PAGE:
This project is funded by the State of Oregon through the Department of Land Conservation and Development (DLCD).
Oregon -- Population -- Statistics, Demographic surveys -- Oregon, Population forecasting -- Oregon -- Linn County
Different parts of the county experience different growth patterns. Local trends within the UGBs and the area outside them collectively influence population growth rates for the county as a whole.
Linn County’s total population has grown steadily since 2000, with an average annual growth rate of 1.2 percent between 2000 and 2010 (Figure 1). However, some of its sub-areas experienced more rapid population growth while others experienced opposite trends during the 2000s. Millersburg and Harrisburg posted the highest average annual growth rates at 7.1 and 2.6 percent, respectively, during the 2000 to 2010 period. Concurrently, the Linn portions of Gates and Idanha, along with Waterloo, were the only sub-areas to experience negative average annual growth rates at -0.5, -3.9 and -0.4 percent, respectively.
Linn County’s positive population growth in the 2000s was largely the result of substantial net in-migration. Meanwhile, an aging population not only led to an increase in deaths but also resulted in a smaller proportion of women in their childbearing years. This, along with more women choosing to have fewer children and having them at older ages has led to fewer births in recent years. The larger number of births relative to deaths caused a natural increase (more births than deaths) in every year from 2000 to 2015. While net in-migration far outweighed natural increase during the bulk of the last decade, as net in-migration has slowed, the gap between these two components has diminished in recent years—thus slowing total population growth in the county (Figure 12).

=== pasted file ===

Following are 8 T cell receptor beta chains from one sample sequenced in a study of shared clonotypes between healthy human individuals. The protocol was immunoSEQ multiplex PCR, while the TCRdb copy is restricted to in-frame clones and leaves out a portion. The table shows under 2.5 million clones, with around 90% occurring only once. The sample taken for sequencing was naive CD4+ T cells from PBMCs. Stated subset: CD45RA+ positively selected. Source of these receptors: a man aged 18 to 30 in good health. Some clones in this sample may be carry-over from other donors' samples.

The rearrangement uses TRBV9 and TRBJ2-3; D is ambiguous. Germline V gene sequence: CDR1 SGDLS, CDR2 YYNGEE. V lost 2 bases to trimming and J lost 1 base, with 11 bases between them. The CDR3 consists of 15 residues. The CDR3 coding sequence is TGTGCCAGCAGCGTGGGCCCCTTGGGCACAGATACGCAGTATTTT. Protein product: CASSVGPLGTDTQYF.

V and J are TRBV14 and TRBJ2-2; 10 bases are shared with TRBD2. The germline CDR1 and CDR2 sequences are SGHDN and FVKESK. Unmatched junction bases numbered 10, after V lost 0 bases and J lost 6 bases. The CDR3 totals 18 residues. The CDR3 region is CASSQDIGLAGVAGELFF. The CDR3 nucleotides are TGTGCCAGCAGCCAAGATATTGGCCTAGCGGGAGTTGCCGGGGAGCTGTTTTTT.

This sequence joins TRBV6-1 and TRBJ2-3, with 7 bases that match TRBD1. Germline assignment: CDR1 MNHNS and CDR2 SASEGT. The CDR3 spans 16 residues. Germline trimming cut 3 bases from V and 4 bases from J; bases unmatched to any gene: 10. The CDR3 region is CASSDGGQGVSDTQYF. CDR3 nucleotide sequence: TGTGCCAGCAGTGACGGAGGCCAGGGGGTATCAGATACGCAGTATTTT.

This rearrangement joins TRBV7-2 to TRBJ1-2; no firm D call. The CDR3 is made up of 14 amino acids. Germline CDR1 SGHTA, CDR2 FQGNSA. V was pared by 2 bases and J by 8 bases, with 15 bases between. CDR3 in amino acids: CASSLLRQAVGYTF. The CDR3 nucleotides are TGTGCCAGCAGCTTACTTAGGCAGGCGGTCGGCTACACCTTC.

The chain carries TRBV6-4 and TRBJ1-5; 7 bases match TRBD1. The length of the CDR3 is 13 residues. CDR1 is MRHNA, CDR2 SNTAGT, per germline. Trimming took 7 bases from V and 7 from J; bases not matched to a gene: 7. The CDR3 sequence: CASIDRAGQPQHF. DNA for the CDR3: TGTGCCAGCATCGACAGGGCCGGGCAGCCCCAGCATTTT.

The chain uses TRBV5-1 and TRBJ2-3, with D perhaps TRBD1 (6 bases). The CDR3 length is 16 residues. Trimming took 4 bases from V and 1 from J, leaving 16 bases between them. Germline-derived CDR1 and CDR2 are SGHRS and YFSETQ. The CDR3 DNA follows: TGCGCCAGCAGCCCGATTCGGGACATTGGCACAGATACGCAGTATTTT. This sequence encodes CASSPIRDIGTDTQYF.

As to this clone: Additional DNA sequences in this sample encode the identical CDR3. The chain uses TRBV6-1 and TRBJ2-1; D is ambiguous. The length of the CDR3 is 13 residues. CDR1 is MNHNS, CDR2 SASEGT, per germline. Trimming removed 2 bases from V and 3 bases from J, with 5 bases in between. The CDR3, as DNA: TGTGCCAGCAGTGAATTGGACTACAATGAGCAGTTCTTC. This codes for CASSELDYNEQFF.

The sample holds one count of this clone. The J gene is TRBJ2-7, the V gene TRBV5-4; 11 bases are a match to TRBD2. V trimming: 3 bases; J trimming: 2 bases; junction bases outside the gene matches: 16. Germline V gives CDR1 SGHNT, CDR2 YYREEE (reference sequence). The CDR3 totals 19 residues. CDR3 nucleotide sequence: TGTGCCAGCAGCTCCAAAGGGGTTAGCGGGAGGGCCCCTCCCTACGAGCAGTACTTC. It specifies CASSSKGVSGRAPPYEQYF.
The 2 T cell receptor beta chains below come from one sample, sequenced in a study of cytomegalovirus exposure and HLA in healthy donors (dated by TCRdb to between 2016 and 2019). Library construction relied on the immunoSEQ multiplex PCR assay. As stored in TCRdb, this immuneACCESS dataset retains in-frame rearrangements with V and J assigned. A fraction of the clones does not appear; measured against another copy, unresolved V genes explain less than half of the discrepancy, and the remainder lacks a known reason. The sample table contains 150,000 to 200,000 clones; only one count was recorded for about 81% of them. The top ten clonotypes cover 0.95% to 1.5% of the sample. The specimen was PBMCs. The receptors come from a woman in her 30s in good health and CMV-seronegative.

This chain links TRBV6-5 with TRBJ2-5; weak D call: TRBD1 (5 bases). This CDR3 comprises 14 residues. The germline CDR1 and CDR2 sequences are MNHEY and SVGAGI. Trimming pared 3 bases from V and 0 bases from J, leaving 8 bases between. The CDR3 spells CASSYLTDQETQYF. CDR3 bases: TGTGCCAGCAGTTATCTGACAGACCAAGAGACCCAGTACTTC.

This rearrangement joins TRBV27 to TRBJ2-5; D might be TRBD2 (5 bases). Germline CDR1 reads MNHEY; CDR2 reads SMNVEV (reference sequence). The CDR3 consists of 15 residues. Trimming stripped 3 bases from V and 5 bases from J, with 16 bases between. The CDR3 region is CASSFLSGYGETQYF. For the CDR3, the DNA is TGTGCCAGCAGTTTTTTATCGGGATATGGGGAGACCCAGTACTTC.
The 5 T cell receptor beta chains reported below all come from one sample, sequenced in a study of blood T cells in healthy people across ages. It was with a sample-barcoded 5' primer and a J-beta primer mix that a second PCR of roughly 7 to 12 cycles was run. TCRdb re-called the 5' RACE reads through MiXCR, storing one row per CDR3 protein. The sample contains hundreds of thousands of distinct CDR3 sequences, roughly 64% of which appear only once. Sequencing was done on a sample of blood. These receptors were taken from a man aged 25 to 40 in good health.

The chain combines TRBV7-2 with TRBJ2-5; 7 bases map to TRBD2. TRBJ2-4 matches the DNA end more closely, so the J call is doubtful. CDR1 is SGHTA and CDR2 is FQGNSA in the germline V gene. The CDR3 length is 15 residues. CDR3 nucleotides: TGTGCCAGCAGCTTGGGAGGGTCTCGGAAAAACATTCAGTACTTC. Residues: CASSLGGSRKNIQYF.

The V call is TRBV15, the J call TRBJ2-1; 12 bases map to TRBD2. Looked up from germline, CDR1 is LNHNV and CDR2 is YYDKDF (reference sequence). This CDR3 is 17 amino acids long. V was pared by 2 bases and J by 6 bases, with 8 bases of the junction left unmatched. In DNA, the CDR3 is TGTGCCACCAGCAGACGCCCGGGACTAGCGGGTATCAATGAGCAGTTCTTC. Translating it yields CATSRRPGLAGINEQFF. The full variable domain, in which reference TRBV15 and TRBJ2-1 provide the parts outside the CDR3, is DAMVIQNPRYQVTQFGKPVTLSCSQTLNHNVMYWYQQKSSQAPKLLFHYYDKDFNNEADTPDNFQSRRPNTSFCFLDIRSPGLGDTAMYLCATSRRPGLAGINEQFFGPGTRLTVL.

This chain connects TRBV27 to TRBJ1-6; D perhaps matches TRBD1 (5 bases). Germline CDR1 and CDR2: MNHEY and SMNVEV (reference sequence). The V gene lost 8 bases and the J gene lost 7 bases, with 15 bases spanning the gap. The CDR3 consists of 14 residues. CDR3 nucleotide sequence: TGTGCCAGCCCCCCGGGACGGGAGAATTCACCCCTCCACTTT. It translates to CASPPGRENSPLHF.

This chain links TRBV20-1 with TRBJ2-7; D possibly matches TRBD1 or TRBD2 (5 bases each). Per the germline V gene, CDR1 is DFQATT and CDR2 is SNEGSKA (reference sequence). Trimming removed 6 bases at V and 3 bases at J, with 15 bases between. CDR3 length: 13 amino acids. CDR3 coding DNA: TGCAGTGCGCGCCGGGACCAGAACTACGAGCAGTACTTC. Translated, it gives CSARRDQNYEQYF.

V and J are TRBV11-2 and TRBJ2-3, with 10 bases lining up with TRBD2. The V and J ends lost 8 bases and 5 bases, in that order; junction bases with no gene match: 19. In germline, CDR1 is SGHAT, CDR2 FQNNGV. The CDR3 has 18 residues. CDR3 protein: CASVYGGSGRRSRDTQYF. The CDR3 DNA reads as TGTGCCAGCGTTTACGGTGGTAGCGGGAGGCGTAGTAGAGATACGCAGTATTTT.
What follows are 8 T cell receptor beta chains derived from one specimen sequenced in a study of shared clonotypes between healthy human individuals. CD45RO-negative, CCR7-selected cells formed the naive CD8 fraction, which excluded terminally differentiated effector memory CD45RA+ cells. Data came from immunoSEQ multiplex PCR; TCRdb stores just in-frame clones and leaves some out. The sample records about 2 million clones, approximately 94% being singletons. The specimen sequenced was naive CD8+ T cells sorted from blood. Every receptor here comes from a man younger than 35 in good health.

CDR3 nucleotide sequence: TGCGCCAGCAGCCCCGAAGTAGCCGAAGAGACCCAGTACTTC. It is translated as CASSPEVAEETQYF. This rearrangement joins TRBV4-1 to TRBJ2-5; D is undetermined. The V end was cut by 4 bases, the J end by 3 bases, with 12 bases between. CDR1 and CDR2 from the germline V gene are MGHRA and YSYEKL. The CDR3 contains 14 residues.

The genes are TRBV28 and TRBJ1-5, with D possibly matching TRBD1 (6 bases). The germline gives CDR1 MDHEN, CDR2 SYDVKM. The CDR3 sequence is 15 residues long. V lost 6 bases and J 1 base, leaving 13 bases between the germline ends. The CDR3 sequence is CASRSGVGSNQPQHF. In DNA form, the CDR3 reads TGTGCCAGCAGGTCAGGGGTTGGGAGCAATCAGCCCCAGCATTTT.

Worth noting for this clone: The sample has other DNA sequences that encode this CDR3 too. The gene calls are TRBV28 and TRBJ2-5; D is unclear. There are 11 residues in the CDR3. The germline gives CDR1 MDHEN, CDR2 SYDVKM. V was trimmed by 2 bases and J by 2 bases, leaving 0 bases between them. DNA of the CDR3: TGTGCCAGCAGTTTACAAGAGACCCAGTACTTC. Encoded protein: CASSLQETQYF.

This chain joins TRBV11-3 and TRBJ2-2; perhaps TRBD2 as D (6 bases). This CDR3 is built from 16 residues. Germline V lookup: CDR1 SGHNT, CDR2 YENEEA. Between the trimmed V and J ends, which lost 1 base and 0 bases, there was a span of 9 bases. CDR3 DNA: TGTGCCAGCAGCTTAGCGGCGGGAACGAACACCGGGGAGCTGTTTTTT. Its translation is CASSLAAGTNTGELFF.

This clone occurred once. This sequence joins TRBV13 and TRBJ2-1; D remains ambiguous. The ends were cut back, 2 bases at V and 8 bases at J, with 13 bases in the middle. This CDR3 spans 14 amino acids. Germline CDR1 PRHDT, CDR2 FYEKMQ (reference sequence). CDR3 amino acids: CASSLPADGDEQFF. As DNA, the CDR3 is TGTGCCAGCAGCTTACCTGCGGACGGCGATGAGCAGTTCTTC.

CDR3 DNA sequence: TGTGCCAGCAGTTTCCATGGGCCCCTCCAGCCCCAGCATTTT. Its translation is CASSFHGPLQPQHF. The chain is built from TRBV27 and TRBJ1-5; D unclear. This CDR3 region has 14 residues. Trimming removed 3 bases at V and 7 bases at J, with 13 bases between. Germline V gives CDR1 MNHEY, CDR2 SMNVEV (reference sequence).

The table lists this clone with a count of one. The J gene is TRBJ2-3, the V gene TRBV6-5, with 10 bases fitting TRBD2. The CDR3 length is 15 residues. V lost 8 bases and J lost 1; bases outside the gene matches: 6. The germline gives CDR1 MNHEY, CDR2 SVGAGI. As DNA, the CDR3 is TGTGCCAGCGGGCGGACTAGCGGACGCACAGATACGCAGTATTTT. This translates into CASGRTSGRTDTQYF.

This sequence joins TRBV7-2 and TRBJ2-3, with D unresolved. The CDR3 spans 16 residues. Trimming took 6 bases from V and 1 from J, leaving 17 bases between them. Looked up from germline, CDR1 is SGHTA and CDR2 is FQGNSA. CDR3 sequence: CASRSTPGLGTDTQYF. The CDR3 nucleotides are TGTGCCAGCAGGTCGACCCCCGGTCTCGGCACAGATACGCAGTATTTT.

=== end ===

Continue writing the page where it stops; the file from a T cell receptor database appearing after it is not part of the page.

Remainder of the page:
Total population in Linn County as a whole and in its sub-areas will likely grow at a slightly faster pace in the near-term (2017 to 2035) compared to the long-term (Figure 1). The tapering of growth rates is largely driven by an aging population—a demographic trend which is expected to transition into a natural decrease. As deaths outpace births, population growth will become increasingly reliant on net in-migration.
Even so, Linn County’s total population is forecast to increase by more than 22,800 over the next 18 years (2017-2035) and by more than 58,700 over the entire 50 year forecast period (2017-2067). Sub-areas that showed stronger population growth in the 2000s are generally expected to experience slower rates of population growth during the forecast period, while sub-areas that experienced negative growth rates are expected to experience very slight and steady positive growth rates. The area outside UGBs is the only sub-area that will experience a negative growth rate in the longer term.
Portland State University. Population Research Center; Jurjevich, Jason R.; Chun, Nicholas; Rancik, Kevin; Proehl, Risa; Michel, Julia; Harada, Matt; Rynerson, Charles; and Morris, Randy, "Coordinated Population Forecast for Linn County, its Urban Growth Boundaries (UGB), and Area Outside UGBs 2017-2067" (2017). Oregon Population Forecast Program. 30.